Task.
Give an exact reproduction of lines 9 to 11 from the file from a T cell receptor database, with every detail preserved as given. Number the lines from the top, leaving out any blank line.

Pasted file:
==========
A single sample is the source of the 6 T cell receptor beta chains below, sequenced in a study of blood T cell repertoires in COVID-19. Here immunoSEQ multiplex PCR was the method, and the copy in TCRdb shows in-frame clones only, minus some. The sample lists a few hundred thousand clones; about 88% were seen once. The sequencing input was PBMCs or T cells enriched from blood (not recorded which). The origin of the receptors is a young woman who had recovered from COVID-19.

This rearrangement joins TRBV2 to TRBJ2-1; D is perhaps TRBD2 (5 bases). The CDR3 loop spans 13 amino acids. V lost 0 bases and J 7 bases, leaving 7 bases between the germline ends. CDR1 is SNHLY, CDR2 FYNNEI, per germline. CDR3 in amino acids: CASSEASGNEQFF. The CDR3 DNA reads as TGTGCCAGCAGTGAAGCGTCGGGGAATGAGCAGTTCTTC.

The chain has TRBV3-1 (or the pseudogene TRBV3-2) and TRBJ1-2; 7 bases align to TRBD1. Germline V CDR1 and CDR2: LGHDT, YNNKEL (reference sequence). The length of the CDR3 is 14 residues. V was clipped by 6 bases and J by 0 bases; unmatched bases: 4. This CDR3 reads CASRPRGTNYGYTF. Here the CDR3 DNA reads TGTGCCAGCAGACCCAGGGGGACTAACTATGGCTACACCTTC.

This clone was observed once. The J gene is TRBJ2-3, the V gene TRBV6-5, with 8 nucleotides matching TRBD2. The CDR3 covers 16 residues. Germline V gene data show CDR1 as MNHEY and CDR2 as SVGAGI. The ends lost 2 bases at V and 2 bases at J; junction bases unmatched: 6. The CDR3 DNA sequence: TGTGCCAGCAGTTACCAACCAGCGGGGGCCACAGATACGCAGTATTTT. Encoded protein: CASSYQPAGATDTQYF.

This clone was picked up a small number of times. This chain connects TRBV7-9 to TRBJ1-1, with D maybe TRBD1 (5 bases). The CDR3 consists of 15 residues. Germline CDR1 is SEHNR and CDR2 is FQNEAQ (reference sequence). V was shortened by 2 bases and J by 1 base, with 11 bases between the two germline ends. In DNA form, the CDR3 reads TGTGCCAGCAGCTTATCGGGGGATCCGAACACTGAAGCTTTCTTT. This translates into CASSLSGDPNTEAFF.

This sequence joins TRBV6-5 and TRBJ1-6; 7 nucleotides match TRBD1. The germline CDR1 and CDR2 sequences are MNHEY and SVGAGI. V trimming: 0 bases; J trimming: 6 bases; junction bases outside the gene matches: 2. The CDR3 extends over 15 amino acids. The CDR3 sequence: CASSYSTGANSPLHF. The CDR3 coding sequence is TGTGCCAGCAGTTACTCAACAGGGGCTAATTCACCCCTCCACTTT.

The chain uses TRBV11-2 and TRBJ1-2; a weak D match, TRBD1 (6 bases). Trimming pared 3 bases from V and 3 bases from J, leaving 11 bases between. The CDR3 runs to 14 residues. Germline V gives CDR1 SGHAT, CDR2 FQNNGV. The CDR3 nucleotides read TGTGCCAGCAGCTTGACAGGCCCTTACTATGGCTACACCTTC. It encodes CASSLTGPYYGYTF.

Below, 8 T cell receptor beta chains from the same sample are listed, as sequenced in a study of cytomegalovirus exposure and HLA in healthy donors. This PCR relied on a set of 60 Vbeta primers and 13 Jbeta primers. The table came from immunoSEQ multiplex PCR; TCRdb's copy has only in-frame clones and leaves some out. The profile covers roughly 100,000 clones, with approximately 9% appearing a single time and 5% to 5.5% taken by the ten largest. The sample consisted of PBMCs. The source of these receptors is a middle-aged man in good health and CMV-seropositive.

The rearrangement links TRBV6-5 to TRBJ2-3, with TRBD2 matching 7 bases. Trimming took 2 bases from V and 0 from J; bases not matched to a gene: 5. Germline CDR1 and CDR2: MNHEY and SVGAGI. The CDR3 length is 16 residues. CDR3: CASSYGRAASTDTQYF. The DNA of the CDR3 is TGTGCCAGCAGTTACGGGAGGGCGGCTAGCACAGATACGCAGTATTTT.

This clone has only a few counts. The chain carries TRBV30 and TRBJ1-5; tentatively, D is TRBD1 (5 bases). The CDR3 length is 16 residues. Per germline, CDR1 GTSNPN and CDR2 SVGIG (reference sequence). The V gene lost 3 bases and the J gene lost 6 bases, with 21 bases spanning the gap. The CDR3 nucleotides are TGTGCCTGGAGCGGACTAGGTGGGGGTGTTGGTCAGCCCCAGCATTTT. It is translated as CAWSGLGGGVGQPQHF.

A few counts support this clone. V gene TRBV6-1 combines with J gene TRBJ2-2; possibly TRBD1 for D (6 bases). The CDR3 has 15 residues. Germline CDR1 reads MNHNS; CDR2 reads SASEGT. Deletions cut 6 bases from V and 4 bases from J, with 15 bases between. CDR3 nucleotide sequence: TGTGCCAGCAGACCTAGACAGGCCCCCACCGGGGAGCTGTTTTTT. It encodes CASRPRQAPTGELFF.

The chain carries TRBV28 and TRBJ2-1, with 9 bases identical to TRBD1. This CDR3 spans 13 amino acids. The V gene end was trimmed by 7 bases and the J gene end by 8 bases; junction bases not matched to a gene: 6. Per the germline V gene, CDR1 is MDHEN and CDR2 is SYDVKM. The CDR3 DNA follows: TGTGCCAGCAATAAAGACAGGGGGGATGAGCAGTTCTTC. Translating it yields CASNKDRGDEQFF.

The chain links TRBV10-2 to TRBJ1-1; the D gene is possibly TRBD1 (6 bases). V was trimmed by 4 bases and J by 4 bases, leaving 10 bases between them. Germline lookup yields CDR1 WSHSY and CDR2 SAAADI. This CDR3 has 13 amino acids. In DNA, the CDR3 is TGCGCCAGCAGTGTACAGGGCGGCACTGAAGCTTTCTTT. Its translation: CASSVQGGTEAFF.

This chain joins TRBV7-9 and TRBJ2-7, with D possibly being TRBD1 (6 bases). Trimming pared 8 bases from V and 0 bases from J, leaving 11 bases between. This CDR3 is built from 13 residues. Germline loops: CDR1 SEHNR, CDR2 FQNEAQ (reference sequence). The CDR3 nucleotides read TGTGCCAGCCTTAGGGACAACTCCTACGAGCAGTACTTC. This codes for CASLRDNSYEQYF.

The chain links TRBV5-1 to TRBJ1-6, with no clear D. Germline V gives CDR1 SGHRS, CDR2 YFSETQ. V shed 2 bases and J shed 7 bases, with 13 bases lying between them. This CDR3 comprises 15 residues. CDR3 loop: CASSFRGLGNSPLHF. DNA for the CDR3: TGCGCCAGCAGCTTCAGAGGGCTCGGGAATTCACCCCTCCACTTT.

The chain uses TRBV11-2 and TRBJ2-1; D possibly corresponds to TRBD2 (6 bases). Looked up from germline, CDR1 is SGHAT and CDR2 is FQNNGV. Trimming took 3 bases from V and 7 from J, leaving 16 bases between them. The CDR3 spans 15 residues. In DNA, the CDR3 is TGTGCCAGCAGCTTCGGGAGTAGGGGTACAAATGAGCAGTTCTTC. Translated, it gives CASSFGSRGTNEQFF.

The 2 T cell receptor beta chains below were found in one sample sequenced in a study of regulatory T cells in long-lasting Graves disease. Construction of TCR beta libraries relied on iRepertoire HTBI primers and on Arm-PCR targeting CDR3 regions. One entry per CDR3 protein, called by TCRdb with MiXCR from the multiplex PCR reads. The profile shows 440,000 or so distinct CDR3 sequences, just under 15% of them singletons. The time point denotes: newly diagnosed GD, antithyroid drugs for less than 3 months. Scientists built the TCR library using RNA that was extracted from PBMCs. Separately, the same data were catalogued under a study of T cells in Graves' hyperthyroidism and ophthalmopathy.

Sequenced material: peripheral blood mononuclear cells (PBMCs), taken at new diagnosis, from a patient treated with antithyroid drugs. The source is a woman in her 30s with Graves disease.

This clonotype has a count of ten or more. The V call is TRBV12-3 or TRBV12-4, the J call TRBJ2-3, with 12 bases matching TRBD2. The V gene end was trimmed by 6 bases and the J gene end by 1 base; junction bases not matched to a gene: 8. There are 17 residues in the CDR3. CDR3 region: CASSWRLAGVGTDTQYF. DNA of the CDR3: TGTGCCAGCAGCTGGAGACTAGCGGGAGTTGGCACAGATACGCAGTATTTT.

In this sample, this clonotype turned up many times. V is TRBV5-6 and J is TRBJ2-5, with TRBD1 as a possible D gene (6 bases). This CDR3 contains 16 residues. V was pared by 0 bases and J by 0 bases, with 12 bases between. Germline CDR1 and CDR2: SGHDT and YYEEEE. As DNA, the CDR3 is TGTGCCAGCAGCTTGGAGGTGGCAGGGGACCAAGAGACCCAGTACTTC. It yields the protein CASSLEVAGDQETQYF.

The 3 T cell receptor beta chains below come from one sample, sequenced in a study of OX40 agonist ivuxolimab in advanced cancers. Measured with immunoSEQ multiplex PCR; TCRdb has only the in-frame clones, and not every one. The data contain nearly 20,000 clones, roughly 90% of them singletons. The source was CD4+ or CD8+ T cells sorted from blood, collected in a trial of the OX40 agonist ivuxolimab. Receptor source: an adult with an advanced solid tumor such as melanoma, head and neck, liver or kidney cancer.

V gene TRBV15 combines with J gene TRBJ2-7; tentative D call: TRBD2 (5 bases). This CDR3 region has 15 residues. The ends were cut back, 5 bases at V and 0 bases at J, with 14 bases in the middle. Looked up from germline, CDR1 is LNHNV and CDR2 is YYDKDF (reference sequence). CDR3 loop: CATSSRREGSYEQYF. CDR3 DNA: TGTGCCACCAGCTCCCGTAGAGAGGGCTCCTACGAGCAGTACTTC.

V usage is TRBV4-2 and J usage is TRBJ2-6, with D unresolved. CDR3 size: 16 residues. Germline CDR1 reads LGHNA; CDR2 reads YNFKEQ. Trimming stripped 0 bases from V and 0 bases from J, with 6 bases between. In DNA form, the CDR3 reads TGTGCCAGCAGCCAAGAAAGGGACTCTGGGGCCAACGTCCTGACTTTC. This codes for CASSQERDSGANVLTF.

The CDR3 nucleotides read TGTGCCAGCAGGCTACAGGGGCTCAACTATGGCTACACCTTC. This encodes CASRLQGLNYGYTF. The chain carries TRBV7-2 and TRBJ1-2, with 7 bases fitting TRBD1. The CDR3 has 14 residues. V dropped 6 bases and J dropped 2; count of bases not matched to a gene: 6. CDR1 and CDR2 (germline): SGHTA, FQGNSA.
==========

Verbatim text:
The rearrangement links TRBV6-5 to TRBJ2-3, with TRBD2 matching 7 bases. Trimming took 2 bases from V and 0 from J; bases not matched to a gene: 5. Germline CDR1 and CDR2: MNHEY and SVGAGI. The CDR3 length is 16 residues. CDR3: CASSYGRAASTDTQYF. The DNA of the CDR3 is TGTGCCAGCAGTTACGGGAGGGCGGCTAGCACAGATACGCAGTATTTT.

This clone has only a few counts. The chain carries TRBV30 and TRBJ1-5; tentatively, D is TRBD1 (5 bases). The CDR3 length is 16 residues. Per germline, CDR1 GTSNPN and CDR2 SVGIG (reference sequence). The V gene lost 3 bases and the J gene lost 6 bases, with 21 bases spanning the gap. The CDR3 nucleotides are TGTGCCTGGAGCGGACTAGGTGGGGGTGTTGGTCAGCCCCAGCATTTT. It is translated as CAWSGLGGGVGQPQHF.

A few counts support this clone. V gene TRBV6-1 combines with J gene TRBJ2-2; possibly TRBD1 for D (6 bases). The CDR3 has 15 residues. Germline CDR1 reads MNHNS; CDR2 reads SASEGT. Deletions cut 6 bases from V and 4 bases from J, with 15 bases between. CDR3 nucleotide sequence: TGTGCCAGCAGACCTAGACAGGCCCCCACCGGGGAGCTGTTTTTT. It encodes CASRPRQAPTGELFF.